The carcinogenic risk of high-charge and energy (HZE) particle exposure arises from its ability to both induce complex DNA damage and from its ability to evoke deleterious, non-DNA targeted effects. We investigate here whether these nontargeted effects involve dysregulation of double-strand break repair, such that a history of HZE exposure heightens the risks from future injury. We used a new human cell reporter line, in which expression of the I-SceI meganuclease stimulates both translocations on different chromosomes, and deletions on the same chromosome. Exposure to 1.0 Gy of 600 MeV/u 56Fe ions led to a doubling in the frequency of I-SceI-mediated translocations and a smaller, but nevertheless significant, increase in the frequency of I-SceI-mediated deletions. This mutagenic repair phenotype persisted for up to two weeks and eight population doublings. The phenotype was not induced by low-linear energy transfer radiation or by a lower dose of HZE-particle radiation (0.3 Gy) indicating that the effect is radiation quality and dose dependent. The mutagenic repair phenotype was associated with the presence of micronuclei and persistent DSB repair foci, consistent with a hypothesis that genomic stress is a causative factor.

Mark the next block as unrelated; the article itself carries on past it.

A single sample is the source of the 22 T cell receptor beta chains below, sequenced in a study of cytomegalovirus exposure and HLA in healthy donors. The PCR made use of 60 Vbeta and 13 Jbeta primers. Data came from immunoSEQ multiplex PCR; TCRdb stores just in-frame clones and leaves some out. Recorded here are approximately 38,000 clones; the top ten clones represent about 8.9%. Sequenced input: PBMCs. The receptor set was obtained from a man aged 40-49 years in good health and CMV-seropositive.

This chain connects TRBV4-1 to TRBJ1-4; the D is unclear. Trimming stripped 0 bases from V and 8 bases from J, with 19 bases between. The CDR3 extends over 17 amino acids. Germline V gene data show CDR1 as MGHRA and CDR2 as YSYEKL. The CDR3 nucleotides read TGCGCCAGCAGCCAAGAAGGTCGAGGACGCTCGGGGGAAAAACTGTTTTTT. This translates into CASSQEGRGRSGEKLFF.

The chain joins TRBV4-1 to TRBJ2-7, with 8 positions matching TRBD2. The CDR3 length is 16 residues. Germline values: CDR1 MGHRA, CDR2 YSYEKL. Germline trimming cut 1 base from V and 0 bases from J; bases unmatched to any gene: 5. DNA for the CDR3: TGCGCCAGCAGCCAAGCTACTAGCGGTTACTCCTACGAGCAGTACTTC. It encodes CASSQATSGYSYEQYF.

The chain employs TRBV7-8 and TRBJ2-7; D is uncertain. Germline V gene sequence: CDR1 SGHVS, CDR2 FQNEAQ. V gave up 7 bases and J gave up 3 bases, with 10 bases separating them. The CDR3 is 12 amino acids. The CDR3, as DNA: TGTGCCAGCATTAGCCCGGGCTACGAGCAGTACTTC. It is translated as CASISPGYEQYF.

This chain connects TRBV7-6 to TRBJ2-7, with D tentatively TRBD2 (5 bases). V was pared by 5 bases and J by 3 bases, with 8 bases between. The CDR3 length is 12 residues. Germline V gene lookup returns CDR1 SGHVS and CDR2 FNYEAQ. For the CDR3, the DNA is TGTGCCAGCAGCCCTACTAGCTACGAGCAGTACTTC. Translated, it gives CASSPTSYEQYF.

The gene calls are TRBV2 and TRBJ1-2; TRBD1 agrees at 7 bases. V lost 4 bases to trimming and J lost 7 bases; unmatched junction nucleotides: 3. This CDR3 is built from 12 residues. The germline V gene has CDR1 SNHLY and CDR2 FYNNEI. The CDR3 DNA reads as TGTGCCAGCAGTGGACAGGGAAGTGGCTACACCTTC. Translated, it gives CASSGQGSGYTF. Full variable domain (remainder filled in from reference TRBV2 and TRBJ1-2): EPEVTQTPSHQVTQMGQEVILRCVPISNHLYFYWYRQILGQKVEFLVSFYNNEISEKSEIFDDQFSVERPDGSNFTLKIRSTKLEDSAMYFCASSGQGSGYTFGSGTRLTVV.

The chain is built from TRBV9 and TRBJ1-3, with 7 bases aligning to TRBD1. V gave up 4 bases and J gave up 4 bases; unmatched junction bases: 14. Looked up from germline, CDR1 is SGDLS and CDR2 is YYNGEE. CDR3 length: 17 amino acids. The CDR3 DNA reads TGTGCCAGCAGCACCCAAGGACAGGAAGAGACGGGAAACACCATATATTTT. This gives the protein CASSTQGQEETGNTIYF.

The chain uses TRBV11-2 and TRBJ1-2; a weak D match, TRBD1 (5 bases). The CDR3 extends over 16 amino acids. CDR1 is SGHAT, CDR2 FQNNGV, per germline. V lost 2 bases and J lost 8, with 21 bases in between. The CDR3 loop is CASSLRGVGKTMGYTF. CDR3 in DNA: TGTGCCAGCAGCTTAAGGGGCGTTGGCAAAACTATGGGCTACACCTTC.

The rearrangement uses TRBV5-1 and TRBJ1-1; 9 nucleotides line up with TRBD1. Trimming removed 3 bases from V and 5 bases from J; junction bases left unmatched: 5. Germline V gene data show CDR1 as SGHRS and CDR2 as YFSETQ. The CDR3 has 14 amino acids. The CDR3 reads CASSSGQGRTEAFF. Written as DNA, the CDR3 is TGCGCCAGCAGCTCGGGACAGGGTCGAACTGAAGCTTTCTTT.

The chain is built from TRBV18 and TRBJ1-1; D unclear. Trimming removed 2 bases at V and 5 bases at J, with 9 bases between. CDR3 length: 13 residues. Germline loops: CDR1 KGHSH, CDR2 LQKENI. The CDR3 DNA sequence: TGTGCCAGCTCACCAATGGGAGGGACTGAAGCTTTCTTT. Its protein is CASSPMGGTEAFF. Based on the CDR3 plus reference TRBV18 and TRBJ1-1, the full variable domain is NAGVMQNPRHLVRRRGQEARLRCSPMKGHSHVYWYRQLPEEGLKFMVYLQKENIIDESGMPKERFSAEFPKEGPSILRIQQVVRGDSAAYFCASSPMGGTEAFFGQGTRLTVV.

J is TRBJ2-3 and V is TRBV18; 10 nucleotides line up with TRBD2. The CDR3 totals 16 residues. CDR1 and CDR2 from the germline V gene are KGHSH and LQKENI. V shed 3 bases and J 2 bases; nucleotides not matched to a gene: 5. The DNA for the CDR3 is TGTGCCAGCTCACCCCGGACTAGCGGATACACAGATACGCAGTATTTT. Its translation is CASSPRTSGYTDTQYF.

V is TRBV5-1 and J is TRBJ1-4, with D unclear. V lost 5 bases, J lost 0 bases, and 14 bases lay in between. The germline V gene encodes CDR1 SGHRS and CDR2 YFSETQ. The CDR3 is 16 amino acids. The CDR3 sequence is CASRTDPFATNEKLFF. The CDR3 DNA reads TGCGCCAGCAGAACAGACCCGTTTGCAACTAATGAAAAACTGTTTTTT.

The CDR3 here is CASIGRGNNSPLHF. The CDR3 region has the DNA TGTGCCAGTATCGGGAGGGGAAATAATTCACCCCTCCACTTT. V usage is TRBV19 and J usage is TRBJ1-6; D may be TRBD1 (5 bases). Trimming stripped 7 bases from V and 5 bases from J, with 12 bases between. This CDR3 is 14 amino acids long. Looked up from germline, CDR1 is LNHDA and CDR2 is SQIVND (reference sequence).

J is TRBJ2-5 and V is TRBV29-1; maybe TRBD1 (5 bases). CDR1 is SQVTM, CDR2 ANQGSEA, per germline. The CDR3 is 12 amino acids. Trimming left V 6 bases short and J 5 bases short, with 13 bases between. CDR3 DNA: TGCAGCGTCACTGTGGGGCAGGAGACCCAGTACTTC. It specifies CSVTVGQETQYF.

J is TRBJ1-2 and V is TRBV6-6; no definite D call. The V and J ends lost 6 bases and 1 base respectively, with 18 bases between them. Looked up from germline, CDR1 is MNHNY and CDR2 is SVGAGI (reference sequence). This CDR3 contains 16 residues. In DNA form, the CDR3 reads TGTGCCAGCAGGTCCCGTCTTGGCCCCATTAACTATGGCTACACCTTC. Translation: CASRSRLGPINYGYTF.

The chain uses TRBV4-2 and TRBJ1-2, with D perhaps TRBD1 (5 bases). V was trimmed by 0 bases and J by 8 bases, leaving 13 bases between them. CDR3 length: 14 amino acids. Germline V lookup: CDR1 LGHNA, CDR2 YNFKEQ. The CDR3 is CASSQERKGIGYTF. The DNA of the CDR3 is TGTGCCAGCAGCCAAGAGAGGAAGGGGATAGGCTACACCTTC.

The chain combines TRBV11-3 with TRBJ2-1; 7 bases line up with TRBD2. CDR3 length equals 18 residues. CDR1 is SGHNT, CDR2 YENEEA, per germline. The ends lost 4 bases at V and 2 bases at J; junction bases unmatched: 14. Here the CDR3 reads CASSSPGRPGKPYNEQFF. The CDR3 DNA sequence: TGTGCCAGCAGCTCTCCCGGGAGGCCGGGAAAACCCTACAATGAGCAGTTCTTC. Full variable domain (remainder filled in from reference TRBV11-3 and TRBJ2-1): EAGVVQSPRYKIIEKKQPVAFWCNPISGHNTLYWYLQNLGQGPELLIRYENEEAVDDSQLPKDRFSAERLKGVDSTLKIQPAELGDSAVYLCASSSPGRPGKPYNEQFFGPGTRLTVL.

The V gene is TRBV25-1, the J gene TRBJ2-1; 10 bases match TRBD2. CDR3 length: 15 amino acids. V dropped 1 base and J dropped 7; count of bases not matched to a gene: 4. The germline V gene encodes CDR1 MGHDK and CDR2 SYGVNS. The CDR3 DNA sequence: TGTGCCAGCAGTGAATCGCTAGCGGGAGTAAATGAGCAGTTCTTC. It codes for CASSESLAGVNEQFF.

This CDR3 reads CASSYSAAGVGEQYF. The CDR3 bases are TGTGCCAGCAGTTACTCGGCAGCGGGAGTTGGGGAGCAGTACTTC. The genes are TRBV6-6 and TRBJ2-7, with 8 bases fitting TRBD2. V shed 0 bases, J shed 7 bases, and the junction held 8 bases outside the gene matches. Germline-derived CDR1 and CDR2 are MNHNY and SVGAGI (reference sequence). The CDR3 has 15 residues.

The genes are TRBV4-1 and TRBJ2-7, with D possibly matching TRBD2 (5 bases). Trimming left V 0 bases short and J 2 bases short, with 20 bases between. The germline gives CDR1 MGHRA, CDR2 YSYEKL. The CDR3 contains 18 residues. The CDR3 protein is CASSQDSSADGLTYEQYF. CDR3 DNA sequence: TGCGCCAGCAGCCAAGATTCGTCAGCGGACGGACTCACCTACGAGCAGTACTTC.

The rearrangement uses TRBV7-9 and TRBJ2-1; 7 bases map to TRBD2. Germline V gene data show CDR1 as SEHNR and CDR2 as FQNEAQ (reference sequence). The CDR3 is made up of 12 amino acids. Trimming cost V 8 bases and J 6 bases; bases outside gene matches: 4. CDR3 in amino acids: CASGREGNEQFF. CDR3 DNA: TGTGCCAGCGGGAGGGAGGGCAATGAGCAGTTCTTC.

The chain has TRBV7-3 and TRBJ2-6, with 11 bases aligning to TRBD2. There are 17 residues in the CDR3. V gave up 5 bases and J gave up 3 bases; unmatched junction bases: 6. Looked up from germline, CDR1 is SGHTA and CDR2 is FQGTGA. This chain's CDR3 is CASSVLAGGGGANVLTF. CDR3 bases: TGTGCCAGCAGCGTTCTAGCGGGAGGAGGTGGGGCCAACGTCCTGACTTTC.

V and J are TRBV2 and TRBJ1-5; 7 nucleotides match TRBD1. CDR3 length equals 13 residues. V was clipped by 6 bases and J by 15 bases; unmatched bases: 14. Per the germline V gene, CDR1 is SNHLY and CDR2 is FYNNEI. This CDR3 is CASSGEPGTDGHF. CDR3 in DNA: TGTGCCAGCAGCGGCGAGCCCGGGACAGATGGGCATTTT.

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Vol. 180 • No. 1